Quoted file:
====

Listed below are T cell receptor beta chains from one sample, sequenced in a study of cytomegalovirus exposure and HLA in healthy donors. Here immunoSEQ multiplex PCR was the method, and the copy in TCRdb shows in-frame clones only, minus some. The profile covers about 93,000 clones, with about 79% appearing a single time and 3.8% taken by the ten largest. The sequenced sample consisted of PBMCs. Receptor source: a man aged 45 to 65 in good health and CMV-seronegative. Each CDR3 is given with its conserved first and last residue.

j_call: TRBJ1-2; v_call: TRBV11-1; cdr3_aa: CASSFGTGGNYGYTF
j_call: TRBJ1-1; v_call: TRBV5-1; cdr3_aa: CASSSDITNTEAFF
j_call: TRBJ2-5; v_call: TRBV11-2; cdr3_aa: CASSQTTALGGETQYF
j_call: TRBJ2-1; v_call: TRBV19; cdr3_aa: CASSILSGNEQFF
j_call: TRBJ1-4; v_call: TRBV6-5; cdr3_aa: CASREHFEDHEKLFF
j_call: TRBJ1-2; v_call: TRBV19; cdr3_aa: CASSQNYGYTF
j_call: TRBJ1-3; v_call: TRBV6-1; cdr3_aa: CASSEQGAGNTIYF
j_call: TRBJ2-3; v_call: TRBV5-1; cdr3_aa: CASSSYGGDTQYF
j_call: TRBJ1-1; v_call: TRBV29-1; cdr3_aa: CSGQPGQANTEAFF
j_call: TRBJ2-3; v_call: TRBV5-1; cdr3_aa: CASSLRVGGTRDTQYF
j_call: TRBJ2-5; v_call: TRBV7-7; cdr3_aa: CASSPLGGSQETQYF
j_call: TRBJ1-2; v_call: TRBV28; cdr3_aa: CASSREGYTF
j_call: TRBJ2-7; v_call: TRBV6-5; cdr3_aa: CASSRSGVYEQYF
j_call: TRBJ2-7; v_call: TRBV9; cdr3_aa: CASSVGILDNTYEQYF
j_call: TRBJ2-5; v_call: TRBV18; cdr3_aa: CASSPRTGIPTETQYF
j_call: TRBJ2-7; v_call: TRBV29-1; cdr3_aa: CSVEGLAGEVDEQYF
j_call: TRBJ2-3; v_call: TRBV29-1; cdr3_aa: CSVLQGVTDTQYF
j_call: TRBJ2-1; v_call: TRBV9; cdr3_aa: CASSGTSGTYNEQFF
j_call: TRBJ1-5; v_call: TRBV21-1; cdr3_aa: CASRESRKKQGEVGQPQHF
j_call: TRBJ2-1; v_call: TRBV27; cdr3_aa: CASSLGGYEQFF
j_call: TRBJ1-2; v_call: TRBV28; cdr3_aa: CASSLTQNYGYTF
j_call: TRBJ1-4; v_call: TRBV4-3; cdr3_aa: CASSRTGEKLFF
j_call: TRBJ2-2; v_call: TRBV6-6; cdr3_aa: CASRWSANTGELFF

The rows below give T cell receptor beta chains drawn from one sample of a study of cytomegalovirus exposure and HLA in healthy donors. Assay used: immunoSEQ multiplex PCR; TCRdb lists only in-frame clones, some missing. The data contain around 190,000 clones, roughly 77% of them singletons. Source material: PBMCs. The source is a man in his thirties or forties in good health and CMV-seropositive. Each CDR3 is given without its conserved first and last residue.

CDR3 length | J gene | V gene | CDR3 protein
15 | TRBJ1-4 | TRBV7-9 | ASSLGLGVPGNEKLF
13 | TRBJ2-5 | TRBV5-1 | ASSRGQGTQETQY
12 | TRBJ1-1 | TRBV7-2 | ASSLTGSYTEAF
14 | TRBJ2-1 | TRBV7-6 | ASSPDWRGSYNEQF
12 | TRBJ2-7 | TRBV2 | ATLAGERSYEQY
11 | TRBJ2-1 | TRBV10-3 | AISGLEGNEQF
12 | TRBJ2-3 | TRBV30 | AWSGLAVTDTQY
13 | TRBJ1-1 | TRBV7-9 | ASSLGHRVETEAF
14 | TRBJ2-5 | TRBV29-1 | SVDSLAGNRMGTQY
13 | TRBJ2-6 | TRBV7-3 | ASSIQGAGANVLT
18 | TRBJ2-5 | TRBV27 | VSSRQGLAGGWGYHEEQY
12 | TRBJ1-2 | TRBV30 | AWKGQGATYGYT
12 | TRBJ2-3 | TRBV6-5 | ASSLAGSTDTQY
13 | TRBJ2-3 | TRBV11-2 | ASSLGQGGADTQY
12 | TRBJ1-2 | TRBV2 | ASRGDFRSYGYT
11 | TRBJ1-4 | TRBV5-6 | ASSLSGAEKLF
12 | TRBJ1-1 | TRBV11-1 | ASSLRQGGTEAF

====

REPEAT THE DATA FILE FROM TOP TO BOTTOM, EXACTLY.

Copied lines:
Listed below are T cell receptor beta chains from one sample, sequenced in a study of cytomegalovirus exposure and HLA in healthy donors. Here immunoSEQ multiplex PCR was the method, and the copy in TCRdb shows in-frame clones only, minus some. The profile covers about 93,000 clones, with about 79% appearing a single time and 3.8% taken by the ten largest. The sequenced sample consisted of PBMCs. Receptor source: a man aged 45 to 65 in good health and CMV-seronegative. Each CDR3 is given with its conserved first and last residue.

j_call: TRBJ1-2; v_call: TRBV11-1; cdr3_aa: CASSFGTGGNYGYTF
j_call: TRBJ1-1; v_call: TRBV5-1; cdr3_aa: CASSSDITNTEAFF
j_call: TRBJ2-5; v_call: TRBV11-2; cdr3_aa: CASSQTTALGGETQYF
j_call: TRBJ2-1; v_call: TRBV19; cdr3_aa: CASSILSGNEQFF
j_call: TRBJ1-4; v_call: TRBV6-5; cdr3_aa: CASREHFEDHEKLFF
j_call: TRBJ1-2; v_call: TRBV19; cdr3_aa: CASSQNYGYTF
j_call: TRBJ1-3; v_call: TRBV6-1; cdr3_aa: CASSEQGAGNTIYF
j_call: TRBJ2-3; v_call: TRBV5-1; cdr3_aa: CASSSYGGDTQYF
j_call: TRBJ1-1; v_call: TRBV29-1; cdr3_aa: CSGQPGQANTEAFF
j_call: TRBJ2-3; v_call: TRBV5-1; cdr3_aa: CASSLRVGGTRDTQYF
j_call: TRBJ2-5; v_call: TRBV7-7; cdr3_aa: CASSPLGGSQETQYF
j_call: TRBJ1-2; v_call: TRBV28; cdr3_aa: CASSREGYTF
j_call: TRBJ2-7; v_call: TRBV6-5; cdr3_aa: CASSRSGVYEQYF
j_call: TRBJ2-7; v_call: TRBV9; cdr3_aa: CASSVGILDNTYEQYF
j_call: TRBJ2-5; v_call: TRBV18; cdr3_aa: CASSPRTGIPTETQYF
j_call: TRBJ2-7; v_call: TRBV29-1; cdr3_aa: CSVEGLAGEVDEQYF
j_call: TRBJ2-3; v_call: TRBV29-1; cdr3_aa: CSVLQGVTDTQYF
j_call: TRBJ2-1; v_call: TRBV9; cdr3_aa: CASSGTSGTYNEQFF
j_call: TRBJ1-5; v_call: TRBV21-1; cdr3_aa: CASRESRKKQGEVGQPQHF
j_call: TRBJ2-1; v_call: TRBV27; cdr3_aa: CASSLGGYEQFF
j_call: TRBJ1-2; v_call: TRBV28; cdr3_aa: CASSLTQNYGYTF
j_call: TRBJ1-4; v_call: TRBV4-3; cdr3_aa: CASSRTGEKLFF
j_call: TRBJ2-2; v_call: TRBV6-6; cdr3_aa: CASRWSANTGELFF

The rows below give T cell receptor beta chains drawn from one sample of a study of cytomegalovirus exposure and HLA in healthy donors. Assay used: immunoSEQ multiplex PCR; TCRdb lists only in-frame clones, some missing. The data contain around 190,000 clones, roughly 77% of them singletons. Source material: PBMCs. The source is a man in his thirties or forties in good health and CMV-seropositive. Each CDR3 is given without its conserved first and last residue.

CDR3 length | J gene | V gene | CDR3 protein
15 | TRBJ1-4 | TRBV7-9 | ASSLGLGVPGNEKLF
13 | TRBJ2-5 | TRBV5-1 | ASSRGQGTQETQY
12 | TRBJ1-1 | TRBV7-2 | ASSLTGSYTEAF
14 | TRBJ2-1 | TRBV7-6 | ASSPDWRGSYNEQF
12 | TRBJ2-7 | TRBV2 | ATLAGERSYEQY
11 | TRBJ2-1 | TRBV10-3 | AISGLEGNEQF
12 | TRBJ2-3 | TRBV30 | AWSGLAVTDTQY
13 | TRBJ1-1 | TRBV7-9 | ASSLGHRVETEAF
14 | TRBJ2-5 | TRBV29-1 | SVDSLAGNRMGTQY
13 | TRBJ2-6 | TRBV7-3 | ASSIQGAGANVLT
18 | TRBJ2-5 | TRBV27 | VSSRQGLAGGWGYHEEQY
12 | TRBJ1-2 | TRBV30 | AWKGQGATYGYT
12 | TRBJ2-3 | TRBV6-5 | ASSLAGSTDTQY
13 | TRBJ2-3 | TRBV11-2 | ASSLGQGGADTQY
12 | TRBJ1-2 | TRBV2 | ASRGDFRSYGYT
11 | TRBJ1-4 | TRBV5-6 | ASSLSGAEKLF
12 | TRBJ1-1 | TRBV11-1 | ASSLRQGGTEAF